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PETA Considers Action as City Ponders Squirrel Dilemma

By Olin Ericksen
Staff Writer

August 24 -- Advocates with People for the Ethical Treatment of Animals (PETA), the world’s largest animal rights group, said Tuesday they were “disappointed” with a City decision last week to uphold a controversial County mandate that could led to the continued killing of squirrels in Palisades Park and may ask their considerable membership base to take action.

The 4 to 3 decision by Parks and Recreation Commissioners last Thursday cleared the way for the City to restart the poisoning of ground squirrels to kill the fleas that carry disease such as plague, a program which has been on hold since June.

The City has not set a date to restart the program, said City spokesperson Judy Rambeau, who also said City officials are currently looking into other alternatives to killing the ground squirrels.

County officials said it is up to the City to decide exactly how to lower the squirrel population in the park, which has sweeping views of the Pacific Ocean.

If the City decides to move forward with the poisoning, PETA -- which is 850,000 strong -- will ask its local members to take action, said caseworker Mylie Thompson.

"We're going to let our members know what's going on,” said Thompson, who said they are considering an extensive letter writing campaign aimed at Mayor Pam O’Connor.

Thompson said she is holding out hope that the City will come up with a more humane solution to the squirrel dilemma.

"Killing squirrels won't solve the problem,” she said. “In fact, it may just lead to a population explosion."

PETA is holding off on action until they receive a response to a letter the group wrote August 15 to Mayor O'Connor, Thompson said.

In the letter, representatives of PETA asked O'Connor and City officials to consider more human alternatives -- such as flea powder -- to halt any killing of the squirrels.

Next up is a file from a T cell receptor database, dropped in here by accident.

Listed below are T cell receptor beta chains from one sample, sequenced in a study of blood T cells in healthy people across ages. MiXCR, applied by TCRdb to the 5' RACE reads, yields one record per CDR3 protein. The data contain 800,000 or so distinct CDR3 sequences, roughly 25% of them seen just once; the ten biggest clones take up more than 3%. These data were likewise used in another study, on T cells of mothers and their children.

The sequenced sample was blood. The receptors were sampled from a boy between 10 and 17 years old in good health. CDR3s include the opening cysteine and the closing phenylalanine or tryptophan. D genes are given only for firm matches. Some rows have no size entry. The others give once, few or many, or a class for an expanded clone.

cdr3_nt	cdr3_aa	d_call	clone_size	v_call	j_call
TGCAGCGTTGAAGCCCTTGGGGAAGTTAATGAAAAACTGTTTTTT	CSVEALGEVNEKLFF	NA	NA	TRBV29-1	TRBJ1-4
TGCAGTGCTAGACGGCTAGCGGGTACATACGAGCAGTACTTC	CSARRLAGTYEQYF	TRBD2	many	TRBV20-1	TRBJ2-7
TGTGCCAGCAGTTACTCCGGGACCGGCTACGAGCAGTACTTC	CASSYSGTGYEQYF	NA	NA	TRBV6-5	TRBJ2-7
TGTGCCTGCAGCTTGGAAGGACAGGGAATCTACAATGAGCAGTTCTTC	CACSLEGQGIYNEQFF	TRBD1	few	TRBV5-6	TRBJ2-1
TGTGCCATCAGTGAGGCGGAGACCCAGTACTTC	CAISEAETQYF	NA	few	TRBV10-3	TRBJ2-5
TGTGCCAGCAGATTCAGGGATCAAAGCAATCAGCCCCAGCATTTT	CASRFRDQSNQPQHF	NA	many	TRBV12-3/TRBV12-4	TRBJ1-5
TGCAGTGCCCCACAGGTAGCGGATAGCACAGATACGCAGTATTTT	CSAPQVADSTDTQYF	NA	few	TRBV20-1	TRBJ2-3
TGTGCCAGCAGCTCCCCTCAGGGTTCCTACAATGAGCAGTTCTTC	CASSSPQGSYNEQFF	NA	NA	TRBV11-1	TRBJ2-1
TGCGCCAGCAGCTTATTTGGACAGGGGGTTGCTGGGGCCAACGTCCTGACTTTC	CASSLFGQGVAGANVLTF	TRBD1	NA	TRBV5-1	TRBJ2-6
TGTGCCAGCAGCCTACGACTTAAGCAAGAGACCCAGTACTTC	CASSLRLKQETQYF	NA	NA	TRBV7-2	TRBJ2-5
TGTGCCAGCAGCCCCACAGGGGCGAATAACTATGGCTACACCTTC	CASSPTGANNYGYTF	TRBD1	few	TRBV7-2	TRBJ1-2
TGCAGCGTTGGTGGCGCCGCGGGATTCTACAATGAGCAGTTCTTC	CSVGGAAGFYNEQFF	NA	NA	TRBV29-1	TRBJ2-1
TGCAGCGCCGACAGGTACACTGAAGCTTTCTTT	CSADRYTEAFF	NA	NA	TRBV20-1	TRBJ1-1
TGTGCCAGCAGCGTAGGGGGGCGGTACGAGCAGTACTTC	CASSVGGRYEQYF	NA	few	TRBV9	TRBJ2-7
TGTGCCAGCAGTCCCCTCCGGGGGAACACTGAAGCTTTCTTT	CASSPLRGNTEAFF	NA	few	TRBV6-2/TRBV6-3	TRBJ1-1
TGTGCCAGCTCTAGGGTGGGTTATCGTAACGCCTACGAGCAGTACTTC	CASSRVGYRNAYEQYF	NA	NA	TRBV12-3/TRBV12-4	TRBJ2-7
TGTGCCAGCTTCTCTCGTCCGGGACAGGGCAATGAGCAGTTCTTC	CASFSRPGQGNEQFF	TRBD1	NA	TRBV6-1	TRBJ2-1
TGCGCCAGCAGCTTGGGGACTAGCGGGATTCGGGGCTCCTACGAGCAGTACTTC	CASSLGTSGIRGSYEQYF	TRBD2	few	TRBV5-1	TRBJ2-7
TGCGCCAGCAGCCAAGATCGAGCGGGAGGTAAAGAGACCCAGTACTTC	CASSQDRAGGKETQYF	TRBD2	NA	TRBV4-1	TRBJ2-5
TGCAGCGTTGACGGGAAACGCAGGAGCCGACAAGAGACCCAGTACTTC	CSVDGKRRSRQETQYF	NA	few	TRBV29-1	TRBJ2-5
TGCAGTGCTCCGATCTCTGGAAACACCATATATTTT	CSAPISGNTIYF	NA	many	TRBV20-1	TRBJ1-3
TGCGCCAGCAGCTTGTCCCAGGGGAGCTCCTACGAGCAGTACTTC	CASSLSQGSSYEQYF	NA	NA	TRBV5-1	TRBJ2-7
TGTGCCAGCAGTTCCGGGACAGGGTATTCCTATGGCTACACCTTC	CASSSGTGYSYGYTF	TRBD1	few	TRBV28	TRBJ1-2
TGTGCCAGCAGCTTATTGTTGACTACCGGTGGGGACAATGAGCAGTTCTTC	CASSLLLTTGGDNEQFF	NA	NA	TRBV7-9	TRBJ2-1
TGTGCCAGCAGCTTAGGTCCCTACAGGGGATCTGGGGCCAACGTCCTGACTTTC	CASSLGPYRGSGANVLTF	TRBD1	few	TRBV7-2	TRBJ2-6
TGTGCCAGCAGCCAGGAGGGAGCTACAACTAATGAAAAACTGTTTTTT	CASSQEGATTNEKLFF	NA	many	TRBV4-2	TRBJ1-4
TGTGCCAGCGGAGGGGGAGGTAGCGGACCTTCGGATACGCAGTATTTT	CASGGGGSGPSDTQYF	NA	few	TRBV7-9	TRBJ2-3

In addition, the letter asked City officials to consider using the services of a Los Angeles-based animal rights non-profit group, Animal Advocates, which has offered to oversee the dusting of squirrel dens free of charge.

"We still haven't received a response," said Thompson, "so we're waiting for that before we take action. We'd like to be part of the solution."

Vector control official, Gail Van Gordon, said the City was issued an “order of suppression for an excessive ground squirrel population” in the park and that she was “happy to hear (the City) is moving forward” with the program.

Yet while the County issued the order, Gordon said it is the “City’s responsibility to comply with the notice, and (the City’s) choice by which means to enforce it.”

A veterinarian for the County Department of Health said there are other options available to the City that would spare the squirrel population.

Flea dusting is one, said Dr. Patrick Ryan, but he questioned whether the squirrels would receive enough of the powder to also kill the fleas in their underground burrows.

"I just don't see how they could get enough powder on them to kill the fleas in the burrows" said Patrick.

Another option is trapping the squirrels and using new flea control products -- such as Advantage -- to kill the fleas, but such a program could be costly, Ryan said.

“The County sure doesn’t have the money for that type of program,” he said.

The program began last May, almost a year after consultants hired by the City found that the squirrel burrows were weakening the cliffs that overhang Pacific Coast Highway and contributing seriously to dangerous rock and debris slides on the heavily traveled road below.

The only way to fully shore up the cliffs in Palisades Park, said the consultants, would be to remove the squirrels.

Thompson took issue with the findings.

"If it’s an issue of erosion, then it should be addressed by the department of transportation,” he said. “It’s not like erosion, whether from rain or wind or squirrels, is a new issue."

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